In front of those headline components are the attractive backlit keyboard and touchpad - more on them below - and the screen. The screen is a 17.3” Full HD panel that refreshes at 144Hz. It’s this bad boy that determines the overall size of the laptop in a way but there’s good cause for this, and it’s great having a larger laptop screen to show off all the power.
Topping out with an i7 processor might seem a bit short sighted on something going for terminator-class specs, but actually it's a considered decision. Going even further with an i9 wouldn’t squeeze too much more out of the Pro 17 on the whole, and would just make it hotter and louder when running. In the same way, though limited by space, the RTX 2070 or the 2080 GPUs that you can have inside are the Max-Q variants: perhaps slightly less raw performance but still great for a portable gaming laptop of this order. (The 2060 graphics card that’s available for a build of the Pro 17 is a non-Max-Q type, for the record.) It’s worth noting that there is space for another SSD inside and even opportunities to upgrade the RAM to further heights - this is a big benefit when splashing the cash on a laptop and also means it’ll go someway to being future proofed.
How does the Razer Blade Pro 17 fare against some industry standards? Here's how it got on against some rigorous tests.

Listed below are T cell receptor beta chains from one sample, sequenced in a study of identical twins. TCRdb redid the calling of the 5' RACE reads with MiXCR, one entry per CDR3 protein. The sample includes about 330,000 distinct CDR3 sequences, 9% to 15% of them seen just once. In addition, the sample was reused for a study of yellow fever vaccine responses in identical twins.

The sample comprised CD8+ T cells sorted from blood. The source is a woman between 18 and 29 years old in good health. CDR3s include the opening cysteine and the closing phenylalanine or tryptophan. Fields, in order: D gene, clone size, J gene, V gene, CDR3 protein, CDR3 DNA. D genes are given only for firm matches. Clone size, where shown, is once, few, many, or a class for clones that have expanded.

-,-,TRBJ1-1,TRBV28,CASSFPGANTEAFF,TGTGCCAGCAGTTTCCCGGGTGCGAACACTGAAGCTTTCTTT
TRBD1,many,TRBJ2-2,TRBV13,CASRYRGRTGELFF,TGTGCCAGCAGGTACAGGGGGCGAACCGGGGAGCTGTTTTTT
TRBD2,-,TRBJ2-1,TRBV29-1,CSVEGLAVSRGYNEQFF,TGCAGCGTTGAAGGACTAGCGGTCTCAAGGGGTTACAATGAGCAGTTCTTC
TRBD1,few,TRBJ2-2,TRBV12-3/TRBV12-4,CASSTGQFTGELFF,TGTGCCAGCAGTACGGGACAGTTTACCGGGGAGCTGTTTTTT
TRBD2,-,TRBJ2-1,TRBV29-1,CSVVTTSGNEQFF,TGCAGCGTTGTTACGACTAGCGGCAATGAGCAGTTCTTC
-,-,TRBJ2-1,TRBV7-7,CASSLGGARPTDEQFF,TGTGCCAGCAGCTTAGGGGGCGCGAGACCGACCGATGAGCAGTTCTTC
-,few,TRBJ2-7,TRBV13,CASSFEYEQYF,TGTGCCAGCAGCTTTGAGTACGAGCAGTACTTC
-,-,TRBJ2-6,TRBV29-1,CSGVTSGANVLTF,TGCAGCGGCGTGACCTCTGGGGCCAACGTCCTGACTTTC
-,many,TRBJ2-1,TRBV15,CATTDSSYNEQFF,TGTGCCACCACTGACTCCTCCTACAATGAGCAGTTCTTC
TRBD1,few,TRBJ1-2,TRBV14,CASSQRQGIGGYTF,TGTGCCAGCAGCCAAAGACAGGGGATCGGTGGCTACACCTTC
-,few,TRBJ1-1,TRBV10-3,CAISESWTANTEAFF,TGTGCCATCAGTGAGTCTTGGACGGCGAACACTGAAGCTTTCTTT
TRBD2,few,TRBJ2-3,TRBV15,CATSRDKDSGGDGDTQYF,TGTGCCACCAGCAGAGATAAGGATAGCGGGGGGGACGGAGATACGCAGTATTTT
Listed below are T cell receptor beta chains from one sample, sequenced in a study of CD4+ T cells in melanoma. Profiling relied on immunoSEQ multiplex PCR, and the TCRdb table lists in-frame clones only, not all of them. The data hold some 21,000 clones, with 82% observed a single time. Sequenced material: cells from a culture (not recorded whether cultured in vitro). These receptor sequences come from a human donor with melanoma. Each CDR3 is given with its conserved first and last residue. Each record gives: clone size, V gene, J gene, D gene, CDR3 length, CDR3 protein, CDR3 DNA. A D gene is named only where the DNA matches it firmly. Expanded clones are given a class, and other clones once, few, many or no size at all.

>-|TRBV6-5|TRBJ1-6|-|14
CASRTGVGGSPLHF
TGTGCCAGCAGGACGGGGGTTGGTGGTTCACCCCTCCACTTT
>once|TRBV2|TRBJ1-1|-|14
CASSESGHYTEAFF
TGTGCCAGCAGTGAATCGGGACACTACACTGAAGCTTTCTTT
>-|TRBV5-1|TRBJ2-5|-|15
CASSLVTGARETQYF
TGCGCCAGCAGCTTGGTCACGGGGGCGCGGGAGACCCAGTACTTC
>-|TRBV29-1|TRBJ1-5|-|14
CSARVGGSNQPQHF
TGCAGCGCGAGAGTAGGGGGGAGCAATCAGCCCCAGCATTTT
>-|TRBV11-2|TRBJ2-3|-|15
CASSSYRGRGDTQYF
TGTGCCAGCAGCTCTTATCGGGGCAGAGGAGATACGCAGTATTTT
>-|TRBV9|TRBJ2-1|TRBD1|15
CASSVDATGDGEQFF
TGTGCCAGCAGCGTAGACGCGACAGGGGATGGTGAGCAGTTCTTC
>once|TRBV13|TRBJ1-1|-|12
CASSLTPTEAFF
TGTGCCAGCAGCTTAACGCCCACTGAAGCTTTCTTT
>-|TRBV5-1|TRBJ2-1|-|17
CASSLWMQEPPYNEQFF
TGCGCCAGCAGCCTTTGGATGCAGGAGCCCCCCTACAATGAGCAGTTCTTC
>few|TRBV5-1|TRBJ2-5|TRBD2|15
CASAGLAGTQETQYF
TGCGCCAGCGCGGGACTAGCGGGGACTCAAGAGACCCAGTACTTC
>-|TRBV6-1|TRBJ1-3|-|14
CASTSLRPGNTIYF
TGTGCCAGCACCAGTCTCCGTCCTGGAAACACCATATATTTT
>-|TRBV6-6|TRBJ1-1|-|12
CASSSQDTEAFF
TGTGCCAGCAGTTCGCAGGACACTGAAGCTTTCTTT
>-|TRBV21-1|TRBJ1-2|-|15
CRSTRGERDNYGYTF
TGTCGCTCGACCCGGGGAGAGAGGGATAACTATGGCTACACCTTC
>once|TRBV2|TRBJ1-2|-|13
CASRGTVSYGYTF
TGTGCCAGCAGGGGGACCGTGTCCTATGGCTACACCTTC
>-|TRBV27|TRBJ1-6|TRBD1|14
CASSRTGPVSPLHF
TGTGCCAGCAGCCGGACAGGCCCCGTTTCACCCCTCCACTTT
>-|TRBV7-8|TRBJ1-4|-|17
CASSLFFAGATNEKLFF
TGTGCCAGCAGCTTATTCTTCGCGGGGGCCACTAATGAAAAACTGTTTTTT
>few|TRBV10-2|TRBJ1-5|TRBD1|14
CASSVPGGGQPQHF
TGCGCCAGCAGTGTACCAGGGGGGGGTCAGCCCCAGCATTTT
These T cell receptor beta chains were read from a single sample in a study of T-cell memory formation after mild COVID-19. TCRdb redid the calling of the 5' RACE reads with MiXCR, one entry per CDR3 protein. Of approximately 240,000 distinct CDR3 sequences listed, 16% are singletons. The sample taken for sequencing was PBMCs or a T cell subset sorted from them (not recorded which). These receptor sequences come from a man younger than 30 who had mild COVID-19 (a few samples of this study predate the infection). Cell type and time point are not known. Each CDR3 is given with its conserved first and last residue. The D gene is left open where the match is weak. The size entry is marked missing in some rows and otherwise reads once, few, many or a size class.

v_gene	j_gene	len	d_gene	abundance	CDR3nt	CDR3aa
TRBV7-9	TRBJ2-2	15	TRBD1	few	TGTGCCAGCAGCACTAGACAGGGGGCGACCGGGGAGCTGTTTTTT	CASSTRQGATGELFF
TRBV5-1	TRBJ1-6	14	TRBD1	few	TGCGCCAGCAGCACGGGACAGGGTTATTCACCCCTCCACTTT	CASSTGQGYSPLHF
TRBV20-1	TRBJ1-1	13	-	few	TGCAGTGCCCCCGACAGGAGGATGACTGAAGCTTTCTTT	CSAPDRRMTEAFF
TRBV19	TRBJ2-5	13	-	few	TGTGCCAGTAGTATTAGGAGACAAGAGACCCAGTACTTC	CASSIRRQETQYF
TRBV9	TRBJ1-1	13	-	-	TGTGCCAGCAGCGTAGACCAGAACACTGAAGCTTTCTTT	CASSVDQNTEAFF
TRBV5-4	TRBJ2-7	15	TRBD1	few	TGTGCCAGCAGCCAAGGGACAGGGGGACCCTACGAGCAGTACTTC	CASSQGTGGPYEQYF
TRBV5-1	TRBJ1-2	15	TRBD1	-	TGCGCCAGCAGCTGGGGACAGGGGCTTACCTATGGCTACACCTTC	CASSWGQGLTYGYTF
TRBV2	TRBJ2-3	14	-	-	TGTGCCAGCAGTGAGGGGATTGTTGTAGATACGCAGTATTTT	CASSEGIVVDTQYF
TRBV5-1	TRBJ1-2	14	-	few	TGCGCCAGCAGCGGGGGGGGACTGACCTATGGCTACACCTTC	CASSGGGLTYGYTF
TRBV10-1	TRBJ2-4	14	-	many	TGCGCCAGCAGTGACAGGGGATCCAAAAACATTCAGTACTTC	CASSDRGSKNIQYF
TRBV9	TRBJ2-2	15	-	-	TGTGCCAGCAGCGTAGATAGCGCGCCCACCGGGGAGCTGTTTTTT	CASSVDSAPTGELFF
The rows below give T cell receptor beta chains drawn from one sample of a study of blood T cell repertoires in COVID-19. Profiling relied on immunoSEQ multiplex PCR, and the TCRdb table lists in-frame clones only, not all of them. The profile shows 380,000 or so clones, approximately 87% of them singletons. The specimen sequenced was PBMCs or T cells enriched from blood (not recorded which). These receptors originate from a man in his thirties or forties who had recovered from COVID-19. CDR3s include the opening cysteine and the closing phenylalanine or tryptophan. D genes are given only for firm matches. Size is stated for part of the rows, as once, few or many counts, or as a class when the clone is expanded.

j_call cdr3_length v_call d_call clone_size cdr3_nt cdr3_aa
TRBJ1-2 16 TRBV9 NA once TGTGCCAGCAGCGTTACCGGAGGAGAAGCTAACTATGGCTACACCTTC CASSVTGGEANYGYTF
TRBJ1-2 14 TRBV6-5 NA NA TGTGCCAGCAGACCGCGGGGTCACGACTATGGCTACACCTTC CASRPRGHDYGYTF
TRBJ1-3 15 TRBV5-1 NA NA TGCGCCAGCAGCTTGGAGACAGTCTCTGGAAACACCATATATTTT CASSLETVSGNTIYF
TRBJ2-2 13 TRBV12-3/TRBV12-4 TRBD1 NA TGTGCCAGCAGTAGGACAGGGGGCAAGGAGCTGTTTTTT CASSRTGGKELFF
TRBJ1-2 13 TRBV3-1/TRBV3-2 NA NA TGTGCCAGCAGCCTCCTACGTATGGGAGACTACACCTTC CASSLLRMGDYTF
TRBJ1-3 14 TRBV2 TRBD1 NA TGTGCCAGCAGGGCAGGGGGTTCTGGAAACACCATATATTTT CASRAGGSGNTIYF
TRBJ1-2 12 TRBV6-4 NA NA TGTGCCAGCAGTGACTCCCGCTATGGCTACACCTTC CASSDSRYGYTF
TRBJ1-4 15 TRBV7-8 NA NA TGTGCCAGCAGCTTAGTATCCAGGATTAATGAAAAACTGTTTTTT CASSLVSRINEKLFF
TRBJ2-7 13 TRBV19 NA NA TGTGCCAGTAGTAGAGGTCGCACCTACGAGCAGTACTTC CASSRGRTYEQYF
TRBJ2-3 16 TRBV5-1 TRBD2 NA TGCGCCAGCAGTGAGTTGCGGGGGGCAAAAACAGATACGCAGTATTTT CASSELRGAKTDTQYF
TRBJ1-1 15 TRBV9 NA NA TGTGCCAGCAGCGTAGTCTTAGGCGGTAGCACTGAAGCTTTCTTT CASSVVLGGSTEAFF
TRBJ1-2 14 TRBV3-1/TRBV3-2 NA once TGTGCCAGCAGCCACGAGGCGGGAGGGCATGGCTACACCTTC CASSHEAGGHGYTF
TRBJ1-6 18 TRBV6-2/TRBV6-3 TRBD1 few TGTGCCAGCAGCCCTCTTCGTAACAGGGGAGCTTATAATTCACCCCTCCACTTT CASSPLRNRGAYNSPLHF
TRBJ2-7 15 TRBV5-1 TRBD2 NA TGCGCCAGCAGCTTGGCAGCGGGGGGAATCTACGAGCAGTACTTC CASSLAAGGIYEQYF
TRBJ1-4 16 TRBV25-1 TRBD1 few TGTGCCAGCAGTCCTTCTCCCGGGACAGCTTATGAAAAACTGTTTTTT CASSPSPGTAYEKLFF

Cinebench CPU: 910; Graphics: 113.38 fps
Geekbench 4 Single-Core: 5,168
3DMark Fire Strike (index): 17,008 points
3DMark Time Spy: 7,641 points
PCMark 8 Battery Life: 2 hours 41 minutes
Shadow of the Tomb Raider (1080p highest): 84fps
Total War: Warhammer II (1080p Ultra): 82fps
Tom Clancy's Ghost Recon: Wildlands (1080p Ultra): 62fps
Simply put, the Pro 17 will munch through any games you chuck at it - even multiple games at the same time - and it’s generally a joy to use. The touch pad is very responsive and satisfying - its click is punchy and accurate. The keyboard, too, is pleasant to use - though it is easy to hit keys accidentally when gaming. When it comes to actual gaming, if you want peak performance you should pair it with one of the best gaming keyboards (opens in new tab) and best gaming mouse (opens in new tab) (or controller if you prefer that), but that’s not always practical outside the home.